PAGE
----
The average profile of newly diagnosed multiple myeloma patients can vary, but certain trends and characteristics are commonly observed. Multiple myeloma is a type of cancer that affects plasma cells in the bone marrow. Here are some general characteristics of the average newly diagnosed multiple myeloma patient:

  1. Age: Multiple myeloma is more commonly diagnosed in older adults. The risk increases with age, and the majority of patients are diagnosed after the age of 65.
  2. Gender: It affects both men and women, but men are slightly more likely to develop multiple myeloma than women.
  3. Race and Ethnicity: African Americans are at a higher risk of developing multiple myeloma compared to other racial and ethnic groups. The reasons for these disparities are not entirely clear.
  4. Genetics: There is evidence suggesting a genetic predisposition to multiple myeloma. Individuals with a family history of the disease may have a higher risk.
  5. Symptoms: Common symptoms of multiple myeloma include bone pain, fatigue, weakness, frequent infections, and unexplained weight loss.
  6. Bone Involvement: Multiple myeloma often involves the bones, leading to bone-related symptoms such as fractures, bone pain, and an increased risk of osteoporosis.
  7. Laboratory Findings: Diagnosis is typically confirmed through laboratory tests, including blood tests, bone marrow biopsy, and imaging studies.

If you are too sick, frail or have advanced MM to be deemed transplant ineligible, what does this say about your prognosis? It says that you must depend on

  • novel therapies for the treatment of your MM
  • evidence-based non-conventional theories for the treatment of your MM

For the record, I have an ASCT and the only thing it did for me was to saddle me with a host of short, long-term and late stage side effects. I believe that chemotherapy and radiation must be used judiciously. Conventional oncology over treats NDMM patients. An ASCT is an example of what I consider  over-treatment.

Are you considered to be non-transplant eligible? If you would like to learn more about evidence-based non-conventional therapies let me know- David.PeopleBeatingCancer@gmail.com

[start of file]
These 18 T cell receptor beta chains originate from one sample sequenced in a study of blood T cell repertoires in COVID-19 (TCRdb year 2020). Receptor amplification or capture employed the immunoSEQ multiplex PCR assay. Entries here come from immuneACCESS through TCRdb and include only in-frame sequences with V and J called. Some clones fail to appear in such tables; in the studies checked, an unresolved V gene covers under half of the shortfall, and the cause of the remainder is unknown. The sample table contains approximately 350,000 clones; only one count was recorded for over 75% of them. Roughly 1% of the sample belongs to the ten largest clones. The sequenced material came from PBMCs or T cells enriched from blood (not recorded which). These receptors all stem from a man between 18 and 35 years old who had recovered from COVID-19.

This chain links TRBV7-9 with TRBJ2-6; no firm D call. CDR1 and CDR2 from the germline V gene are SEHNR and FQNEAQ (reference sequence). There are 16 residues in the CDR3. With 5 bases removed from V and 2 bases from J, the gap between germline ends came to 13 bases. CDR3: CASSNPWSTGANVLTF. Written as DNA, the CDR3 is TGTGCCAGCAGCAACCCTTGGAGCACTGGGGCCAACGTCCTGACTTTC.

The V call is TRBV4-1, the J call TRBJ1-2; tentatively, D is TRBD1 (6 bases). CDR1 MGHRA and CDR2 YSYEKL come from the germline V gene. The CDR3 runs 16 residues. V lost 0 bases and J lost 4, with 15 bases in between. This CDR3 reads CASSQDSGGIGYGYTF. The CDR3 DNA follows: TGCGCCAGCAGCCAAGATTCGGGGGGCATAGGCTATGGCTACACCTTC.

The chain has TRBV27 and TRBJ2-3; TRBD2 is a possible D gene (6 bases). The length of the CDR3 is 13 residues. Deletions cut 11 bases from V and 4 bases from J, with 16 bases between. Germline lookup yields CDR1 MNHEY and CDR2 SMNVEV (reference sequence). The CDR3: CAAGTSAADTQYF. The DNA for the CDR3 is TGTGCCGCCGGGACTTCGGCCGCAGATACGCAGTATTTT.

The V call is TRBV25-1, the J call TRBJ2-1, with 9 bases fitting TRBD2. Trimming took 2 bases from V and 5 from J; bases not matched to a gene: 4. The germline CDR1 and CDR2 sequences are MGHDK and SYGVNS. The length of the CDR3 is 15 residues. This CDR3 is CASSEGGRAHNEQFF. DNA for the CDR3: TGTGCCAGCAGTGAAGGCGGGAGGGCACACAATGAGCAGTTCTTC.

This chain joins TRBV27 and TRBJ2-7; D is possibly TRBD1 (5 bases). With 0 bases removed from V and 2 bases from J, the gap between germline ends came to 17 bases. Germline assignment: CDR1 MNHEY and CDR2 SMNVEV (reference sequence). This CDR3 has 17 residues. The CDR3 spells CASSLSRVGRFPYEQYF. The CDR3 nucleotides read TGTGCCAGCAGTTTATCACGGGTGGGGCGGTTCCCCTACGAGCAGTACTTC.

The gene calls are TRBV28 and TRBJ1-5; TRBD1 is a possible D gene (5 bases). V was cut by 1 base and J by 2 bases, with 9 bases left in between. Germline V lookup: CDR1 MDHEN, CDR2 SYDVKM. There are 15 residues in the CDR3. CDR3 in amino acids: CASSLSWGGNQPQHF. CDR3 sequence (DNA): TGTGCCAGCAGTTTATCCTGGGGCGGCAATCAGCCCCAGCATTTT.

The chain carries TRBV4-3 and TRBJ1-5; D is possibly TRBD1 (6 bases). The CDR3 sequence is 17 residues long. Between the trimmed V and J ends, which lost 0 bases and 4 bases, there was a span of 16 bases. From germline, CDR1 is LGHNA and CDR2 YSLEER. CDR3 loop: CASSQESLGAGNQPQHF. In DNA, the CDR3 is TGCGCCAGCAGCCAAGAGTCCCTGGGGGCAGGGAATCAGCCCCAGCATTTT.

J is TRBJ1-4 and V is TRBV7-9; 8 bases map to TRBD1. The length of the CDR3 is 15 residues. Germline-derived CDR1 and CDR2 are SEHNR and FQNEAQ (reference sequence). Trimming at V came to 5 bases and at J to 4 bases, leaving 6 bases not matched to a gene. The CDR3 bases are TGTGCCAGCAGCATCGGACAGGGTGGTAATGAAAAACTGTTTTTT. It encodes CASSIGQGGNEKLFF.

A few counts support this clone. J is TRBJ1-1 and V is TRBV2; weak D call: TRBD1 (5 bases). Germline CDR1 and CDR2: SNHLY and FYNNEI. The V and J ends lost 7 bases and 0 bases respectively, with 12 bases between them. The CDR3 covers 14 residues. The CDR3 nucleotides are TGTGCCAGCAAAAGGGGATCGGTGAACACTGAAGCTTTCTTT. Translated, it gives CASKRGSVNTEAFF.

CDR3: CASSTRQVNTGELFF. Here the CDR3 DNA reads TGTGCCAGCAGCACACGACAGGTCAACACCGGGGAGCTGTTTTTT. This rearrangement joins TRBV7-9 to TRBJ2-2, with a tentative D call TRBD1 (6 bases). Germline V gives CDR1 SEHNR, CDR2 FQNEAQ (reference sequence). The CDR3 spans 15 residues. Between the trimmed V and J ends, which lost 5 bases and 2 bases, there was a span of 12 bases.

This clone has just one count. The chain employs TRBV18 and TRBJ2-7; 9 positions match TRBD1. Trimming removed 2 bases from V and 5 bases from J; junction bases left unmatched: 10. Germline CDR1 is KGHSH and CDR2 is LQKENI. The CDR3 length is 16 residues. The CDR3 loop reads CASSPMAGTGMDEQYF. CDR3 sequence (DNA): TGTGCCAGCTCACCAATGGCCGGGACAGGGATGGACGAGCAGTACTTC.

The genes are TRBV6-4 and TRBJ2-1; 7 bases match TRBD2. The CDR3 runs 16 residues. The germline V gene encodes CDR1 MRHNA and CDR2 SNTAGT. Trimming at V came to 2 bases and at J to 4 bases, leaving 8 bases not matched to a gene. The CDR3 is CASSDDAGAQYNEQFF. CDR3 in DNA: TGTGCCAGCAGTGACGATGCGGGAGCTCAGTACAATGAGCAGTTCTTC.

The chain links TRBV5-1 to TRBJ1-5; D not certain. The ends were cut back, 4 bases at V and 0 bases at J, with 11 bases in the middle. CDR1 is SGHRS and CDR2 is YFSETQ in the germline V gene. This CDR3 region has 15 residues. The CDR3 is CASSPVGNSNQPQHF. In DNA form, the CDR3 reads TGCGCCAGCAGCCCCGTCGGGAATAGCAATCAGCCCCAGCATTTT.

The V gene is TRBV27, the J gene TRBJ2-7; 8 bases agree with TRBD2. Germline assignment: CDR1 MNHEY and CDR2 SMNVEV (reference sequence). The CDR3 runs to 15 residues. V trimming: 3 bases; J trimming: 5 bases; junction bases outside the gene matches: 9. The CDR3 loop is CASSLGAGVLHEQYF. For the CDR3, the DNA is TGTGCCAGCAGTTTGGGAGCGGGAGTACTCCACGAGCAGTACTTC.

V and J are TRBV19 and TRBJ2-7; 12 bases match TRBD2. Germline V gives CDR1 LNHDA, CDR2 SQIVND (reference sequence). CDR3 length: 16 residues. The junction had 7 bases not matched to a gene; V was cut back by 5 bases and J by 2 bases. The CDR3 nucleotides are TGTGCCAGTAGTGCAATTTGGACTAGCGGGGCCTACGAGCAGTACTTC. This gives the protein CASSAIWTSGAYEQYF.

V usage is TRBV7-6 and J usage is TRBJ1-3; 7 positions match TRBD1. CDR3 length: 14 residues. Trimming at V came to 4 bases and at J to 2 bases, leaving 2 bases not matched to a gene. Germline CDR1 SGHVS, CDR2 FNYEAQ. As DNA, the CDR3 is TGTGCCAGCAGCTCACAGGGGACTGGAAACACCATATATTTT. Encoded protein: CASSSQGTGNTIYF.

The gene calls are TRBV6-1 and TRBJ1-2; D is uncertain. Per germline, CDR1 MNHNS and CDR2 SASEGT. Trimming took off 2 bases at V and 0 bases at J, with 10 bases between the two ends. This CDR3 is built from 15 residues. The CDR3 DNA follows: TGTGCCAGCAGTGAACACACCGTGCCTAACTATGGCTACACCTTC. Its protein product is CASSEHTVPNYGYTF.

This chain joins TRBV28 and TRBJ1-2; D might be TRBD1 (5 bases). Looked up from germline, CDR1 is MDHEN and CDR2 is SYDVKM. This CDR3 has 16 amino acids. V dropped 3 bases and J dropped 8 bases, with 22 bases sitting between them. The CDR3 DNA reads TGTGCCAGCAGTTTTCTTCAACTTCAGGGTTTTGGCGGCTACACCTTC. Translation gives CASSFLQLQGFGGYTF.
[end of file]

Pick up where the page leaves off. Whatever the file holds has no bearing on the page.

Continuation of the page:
Hang in there,

David Emerson

  • MM Survivor
  • MM Cancer Coach
  • Director PeopleBeatingCancer

This Frontline Therapy Is Better in Transplant-Ineligible Multiple Myeloma: Study

“The study found that frontline triple therapy with daratumumab plus lenalidomideand dexamethasone led to significantly longer time to next treatment (PFS) or time to death (OS) compared with the triple combination that includes bortezomib instead of daratumumab…

Despite the lack of head-to-head randomized trials in this setting, several indirect comparisons have suggested that the daratumumab regimen carries an efficacy edge…

For instance, an indirect comparison of patients who received the daratumumab regimen in the MAIA trial with those who received the bortezomib regimen in the SWOG S0777 trial revealed a 40% lower risk for disease progression or death among patients treated with daratumumab…

After making these adjustments, the study included data on 302 patients who received frontline therapy with the daratumumab regimen and 341 who received the bortezomib regimen. Patients who underwent hematopoietic stem cell transplant before or during therapy were excluded, as were those who had prior primary solid tumors, hematologic malignancies, or amyloidosis.

During a 20.2-month median follow-up for patients on daratumumab, 98 (32%) switched to a new therapy or died. During a 21.5-month median follow-up for those on bortezomib, 175 (51%) switched treatments or died.

The median time to death was 37.8 months in the daratumumab group vs 18.7 months in the bortezomib group. Overall, patients who received the daratumumab regimen had a 42% lower risk for death or time-to-next treatment (adjusted hazard ratio…